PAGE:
The building units 54a, 54b shown in FIGS. 3 and 5 are used in the construction of the building shown in FIG. 1, and placement of the studs, top plates, and sill plates was directed by the templates shown in FIGS. 2 and 4, respectively. Each building unit 54a, 54b is made up of studs 64, top plates 65, and sill plates 66 that have been placed in the grooves 58 of a template 56a, 56b either on their narrow surface (see 64) to comprise the perimeters of the unit and the studs, or on their wide surface as supports 67, such as above the area defined for the window 52a, 52b, or in the area 68 (FIG. 1) forming the intersection of the two sides of the building 50 to provide additional structural support. The building units 54a, 54b thus contains the structural studs, headers, and plates reproducably and uniformly positioned. In the usual embodiment, the studs 64, top plates 65, sill plates 66, and supports 67 will be constructed of wood products. The position of the studs, top plates, sill plates, and supports is verified to be in square so that if any realignments are needed, the changes can be made before the individual pieces are fastened to each other to form the fixed unit. The unit 54 is then attached to the styrofoam templates 56a, 56b shown in FIGS. 2 and 4. The grooved surface 70 of the template thus faces inward into the unit and the nongrooved surface 72 of the template faces outward from the unit and provides a solid panel covering one entire surface of the unit. When the building is ready to be assembled at the construction site, the unit is rotated 180° so that the exterior surface 72 of the template forms the exterior surface of the building 50. The areas defining any openings such as windows or doors 52a, 52b are cut out after the building has been erected. This minimizes the time the interior of the building under construction is exposed to external elements such as inclement weather or intruders.
FIG. 3A illustrates fastening of the interior grooved surface 70 of the template 56 to a stud 64 positioned in one of the grooves 58. Hot glue 74 is placed in one of the grooves 58 and the stud 64 positioned in the groove. The hot glue does not immediately set, thereby allow s the stud 64 to be repositioned if necessary. Once set, however, the stud 64 is securely fastened by the hot glue 74 to the styrofoam template 56.
FIG. 6 shows how the building unit 54a is configured at its intersection with another building unit 54b. The top plate 65 of the unit 54a is placed in the groove 58 on the template 56a that forms the building unit 54a. The support 67 (see also FIG. 3) is positioned on the grooved surface 70 of the template to reinforce the area 68 where the units intersect (see also FIG. 1). The edge of the unit 54b (defined by the outermost stud 64 of unit 54b) abuts to the top plate 65 and outermost stud 64 of the adjoining unit 54a. Nails 69 or other fasteners are used to join the units. After joining, only the exterior surface of the templates 72, the top plates 65 and a stud 64 forming the perimeter of the unit 54a are exposed.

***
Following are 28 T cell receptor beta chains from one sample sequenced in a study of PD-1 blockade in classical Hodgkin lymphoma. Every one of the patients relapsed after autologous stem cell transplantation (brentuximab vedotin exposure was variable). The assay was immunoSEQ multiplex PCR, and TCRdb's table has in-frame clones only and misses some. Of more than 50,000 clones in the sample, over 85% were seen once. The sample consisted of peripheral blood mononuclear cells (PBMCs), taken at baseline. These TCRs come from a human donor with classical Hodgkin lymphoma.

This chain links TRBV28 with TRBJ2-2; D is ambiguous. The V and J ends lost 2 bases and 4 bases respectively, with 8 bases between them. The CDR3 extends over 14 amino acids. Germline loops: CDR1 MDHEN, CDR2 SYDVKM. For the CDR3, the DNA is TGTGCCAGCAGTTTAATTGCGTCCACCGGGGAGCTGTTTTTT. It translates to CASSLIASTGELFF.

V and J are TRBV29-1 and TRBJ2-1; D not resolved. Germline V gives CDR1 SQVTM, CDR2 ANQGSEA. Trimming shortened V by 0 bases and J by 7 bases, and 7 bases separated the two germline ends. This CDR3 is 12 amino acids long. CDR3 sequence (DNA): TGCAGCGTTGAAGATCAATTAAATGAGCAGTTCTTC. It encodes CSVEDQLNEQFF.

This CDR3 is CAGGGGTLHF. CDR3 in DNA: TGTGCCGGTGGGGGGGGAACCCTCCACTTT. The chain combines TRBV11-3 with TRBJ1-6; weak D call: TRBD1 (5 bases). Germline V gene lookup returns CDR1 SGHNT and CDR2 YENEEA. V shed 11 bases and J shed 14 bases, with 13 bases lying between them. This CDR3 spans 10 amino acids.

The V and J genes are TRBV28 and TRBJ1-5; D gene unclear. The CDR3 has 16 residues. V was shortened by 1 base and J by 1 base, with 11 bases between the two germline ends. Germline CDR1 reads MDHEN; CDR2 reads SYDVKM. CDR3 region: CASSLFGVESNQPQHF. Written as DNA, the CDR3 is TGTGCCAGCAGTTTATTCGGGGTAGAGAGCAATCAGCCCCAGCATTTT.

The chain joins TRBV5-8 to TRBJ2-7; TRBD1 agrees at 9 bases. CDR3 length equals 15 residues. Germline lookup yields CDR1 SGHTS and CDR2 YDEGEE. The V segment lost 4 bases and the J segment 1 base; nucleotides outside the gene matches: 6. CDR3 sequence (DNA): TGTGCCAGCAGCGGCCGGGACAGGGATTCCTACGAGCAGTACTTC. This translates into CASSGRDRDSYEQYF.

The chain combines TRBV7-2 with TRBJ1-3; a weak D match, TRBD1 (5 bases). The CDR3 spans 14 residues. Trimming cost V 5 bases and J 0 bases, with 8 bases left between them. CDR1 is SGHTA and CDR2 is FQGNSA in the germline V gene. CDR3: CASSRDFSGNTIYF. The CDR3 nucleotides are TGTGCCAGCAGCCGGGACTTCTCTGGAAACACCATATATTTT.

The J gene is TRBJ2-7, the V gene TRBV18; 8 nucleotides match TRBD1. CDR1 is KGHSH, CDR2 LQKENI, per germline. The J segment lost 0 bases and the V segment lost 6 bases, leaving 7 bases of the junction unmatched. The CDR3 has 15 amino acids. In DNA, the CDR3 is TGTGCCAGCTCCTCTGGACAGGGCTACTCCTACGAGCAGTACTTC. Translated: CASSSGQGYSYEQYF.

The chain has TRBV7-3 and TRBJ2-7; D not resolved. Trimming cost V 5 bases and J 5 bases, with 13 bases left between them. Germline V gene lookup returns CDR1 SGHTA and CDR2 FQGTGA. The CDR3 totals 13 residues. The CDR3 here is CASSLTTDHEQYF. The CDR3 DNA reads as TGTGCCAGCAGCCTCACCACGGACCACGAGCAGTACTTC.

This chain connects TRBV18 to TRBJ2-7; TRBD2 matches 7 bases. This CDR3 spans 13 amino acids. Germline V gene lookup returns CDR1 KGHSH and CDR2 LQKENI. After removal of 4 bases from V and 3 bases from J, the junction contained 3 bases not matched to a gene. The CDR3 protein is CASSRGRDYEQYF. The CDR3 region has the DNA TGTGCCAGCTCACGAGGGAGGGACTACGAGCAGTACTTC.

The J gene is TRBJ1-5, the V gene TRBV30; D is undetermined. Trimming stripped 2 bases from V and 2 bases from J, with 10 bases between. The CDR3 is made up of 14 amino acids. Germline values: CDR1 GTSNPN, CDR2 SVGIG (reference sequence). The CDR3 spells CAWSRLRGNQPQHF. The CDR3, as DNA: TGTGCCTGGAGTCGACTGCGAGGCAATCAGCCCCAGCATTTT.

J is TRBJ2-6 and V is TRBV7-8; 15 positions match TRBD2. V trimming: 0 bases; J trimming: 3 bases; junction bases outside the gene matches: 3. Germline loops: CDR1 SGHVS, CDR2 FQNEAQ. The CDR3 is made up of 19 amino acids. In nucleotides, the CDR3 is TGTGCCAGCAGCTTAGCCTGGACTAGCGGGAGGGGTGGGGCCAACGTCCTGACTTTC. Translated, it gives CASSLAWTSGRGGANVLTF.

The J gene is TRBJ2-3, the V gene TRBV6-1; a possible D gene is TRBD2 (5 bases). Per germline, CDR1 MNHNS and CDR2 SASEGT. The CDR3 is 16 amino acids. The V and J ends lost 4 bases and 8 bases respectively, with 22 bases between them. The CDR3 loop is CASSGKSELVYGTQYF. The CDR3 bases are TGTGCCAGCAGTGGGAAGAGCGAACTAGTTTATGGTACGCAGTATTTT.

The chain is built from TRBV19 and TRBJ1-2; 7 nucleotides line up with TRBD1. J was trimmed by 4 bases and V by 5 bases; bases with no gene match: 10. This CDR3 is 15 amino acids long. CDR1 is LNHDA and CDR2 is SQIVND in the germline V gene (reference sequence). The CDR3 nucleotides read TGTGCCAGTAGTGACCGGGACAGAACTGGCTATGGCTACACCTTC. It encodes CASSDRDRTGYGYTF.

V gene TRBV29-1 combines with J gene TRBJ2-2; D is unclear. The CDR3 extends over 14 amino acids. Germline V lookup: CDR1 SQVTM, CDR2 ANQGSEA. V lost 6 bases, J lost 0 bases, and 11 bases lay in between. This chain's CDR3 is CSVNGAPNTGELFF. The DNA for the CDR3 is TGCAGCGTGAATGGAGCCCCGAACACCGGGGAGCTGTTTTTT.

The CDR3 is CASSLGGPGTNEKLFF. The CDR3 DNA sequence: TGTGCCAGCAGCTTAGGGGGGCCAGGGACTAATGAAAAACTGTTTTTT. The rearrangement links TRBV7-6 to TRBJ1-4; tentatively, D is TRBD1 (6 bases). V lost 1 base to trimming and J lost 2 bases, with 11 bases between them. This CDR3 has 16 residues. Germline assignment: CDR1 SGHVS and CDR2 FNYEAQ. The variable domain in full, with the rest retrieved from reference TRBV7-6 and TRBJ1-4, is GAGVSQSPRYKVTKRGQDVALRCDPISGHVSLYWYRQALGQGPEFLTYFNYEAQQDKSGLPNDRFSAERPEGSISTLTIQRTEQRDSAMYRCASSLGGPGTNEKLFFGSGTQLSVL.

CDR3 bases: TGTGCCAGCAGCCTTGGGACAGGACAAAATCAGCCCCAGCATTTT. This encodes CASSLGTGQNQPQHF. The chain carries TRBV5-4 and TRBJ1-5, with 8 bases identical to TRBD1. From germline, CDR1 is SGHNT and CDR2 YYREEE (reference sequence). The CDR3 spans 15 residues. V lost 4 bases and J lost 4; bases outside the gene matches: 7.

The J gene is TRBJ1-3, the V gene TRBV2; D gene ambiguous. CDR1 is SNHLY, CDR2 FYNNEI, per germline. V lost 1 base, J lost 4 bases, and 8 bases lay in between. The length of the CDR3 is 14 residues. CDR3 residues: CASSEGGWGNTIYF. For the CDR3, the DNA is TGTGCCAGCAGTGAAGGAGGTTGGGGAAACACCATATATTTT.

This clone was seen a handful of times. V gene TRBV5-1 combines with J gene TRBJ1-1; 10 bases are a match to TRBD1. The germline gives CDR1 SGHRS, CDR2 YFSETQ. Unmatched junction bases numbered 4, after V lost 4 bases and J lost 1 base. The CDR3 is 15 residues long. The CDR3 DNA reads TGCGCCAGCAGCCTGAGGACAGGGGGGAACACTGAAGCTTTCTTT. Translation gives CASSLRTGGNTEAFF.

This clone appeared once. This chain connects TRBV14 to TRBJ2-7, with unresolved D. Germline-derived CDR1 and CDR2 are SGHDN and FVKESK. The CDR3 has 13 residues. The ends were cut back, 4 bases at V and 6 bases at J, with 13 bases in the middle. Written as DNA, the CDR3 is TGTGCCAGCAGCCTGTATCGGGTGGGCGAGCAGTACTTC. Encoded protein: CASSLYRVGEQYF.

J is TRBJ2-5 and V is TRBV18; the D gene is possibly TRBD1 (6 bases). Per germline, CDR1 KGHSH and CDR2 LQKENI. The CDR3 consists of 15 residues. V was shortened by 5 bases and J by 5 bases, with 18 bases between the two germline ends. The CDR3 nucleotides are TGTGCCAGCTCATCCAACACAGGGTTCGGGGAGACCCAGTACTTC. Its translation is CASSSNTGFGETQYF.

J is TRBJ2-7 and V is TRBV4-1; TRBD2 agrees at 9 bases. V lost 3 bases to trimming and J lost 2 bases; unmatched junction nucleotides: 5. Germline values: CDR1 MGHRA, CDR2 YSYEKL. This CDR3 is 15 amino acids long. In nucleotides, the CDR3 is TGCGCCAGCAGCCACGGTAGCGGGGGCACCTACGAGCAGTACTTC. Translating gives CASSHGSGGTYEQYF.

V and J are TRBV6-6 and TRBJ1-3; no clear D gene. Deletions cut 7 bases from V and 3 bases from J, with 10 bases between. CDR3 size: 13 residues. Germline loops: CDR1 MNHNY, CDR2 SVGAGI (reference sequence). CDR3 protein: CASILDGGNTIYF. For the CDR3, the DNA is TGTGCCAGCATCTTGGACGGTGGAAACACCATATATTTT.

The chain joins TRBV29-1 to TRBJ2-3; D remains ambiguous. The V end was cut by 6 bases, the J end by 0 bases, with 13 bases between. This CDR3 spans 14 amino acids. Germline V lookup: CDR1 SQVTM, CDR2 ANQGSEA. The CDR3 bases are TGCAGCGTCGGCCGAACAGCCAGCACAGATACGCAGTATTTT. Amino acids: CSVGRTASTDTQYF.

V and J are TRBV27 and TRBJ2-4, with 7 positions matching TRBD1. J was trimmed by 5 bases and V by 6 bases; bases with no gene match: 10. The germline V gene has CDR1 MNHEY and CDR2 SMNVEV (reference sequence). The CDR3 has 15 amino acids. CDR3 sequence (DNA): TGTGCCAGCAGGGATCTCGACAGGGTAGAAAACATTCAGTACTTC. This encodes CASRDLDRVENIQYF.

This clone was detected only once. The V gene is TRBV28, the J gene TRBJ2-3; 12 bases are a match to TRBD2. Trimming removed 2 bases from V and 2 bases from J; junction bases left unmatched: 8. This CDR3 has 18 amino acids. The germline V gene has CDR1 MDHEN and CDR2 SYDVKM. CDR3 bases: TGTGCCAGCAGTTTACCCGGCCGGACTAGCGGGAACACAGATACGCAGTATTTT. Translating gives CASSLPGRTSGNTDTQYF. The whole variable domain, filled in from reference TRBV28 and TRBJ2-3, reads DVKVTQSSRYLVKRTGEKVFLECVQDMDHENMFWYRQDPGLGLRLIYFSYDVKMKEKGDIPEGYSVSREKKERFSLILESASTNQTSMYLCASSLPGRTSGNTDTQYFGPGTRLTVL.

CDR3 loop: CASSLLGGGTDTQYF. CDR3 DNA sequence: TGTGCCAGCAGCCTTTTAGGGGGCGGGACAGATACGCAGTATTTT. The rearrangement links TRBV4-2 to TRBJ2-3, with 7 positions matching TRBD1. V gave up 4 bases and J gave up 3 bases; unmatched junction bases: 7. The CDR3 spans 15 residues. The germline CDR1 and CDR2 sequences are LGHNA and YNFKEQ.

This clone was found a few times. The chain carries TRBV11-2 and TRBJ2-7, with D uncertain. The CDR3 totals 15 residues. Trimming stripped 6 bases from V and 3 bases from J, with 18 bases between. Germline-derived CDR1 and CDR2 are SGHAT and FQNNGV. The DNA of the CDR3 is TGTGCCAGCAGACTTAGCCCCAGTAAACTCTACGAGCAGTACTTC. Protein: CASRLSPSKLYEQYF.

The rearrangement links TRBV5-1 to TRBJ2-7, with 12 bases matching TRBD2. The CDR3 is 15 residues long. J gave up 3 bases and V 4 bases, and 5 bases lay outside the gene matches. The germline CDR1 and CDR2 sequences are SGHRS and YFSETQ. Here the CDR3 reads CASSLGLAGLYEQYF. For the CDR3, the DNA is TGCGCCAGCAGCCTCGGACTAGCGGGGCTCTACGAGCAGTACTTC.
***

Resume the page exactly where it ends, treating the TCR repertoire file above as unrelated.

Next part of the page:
FIG. 7 shows an alternative embodiment of the construction unit 75. As before, a template 56 with a grooved surface 70 directs the positioning of studs 64, top plates 65, sill plates 66, and supports 67. Openings for windows and doors (e.g. 52a) are similarly defined. In this embodiment, however, a solid panel 76 is overlaid and is fastened to the studs 64, top plates 65, and sill plates 66 by nailing. Areas defining windows and doors are subsequently cut out before transporting the unit to the construction site (see discarded panel 73). The unit is then lifted from the template, as shown at 77. The template 56 is then reused for construction of another unit, while the completed unit 75 is transported to the construction site. On site, the unit 75 is positioned so that the solid panel 76 comprises the exterior surface of the building 50 shown in FIG. 1.
The construction of the template is shown in FIG. 8. Styrofoam panels 84 are laid on a construction table 78 containing rails 80 that serve as alignment and measuring guides. The grooves 58 in the panel 84 are milled using a computer-controlled router 82. One commercially-available router that might be used for such an application is available from Thermwood of Dale, Ind. as model number 53. The placement of the grooves is according to a design plan generated by a computer-aided design system.
While the present invention has been illustrated by a description of various embodiments and while these embodiments have been described in considerable detail, it is not the intention of the applicants to restrict or in any way limit the scope of the appended claims to such detail. Additional advantages and modifications will readily appear to those skilled in the art. The invention in its broader aspects is therefore not limited to the specific details, representative apparatus and method, and illustrative example shown and described. Accordingly, departures may be made from such details without departing from the spirit or scope of applicant's general inventive concept.
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|U.S. Classification||52/745.1, 52/475.1, 52/481.1, 33/562, 52/793.11, 52/745.19, 52/779, 269/910, 52/745.2|
|Cooperative Classification||Y10S269/91, E04G21/18|
|Mar 23, 1999||CC||Certificate of correction|
|Mar 28, 2002||FPAY||Fee payment|
Year of fee payment: 4
|May 3, 2006||REMI||Maintenance fee reminder mailed|
|Oct 13, 2006||LAPS||Lapse for failure to pay maintenance fees|
|Dec 12, 2006||FP||Expired due to failure to pay maintenance fee|
Effective date: 20061013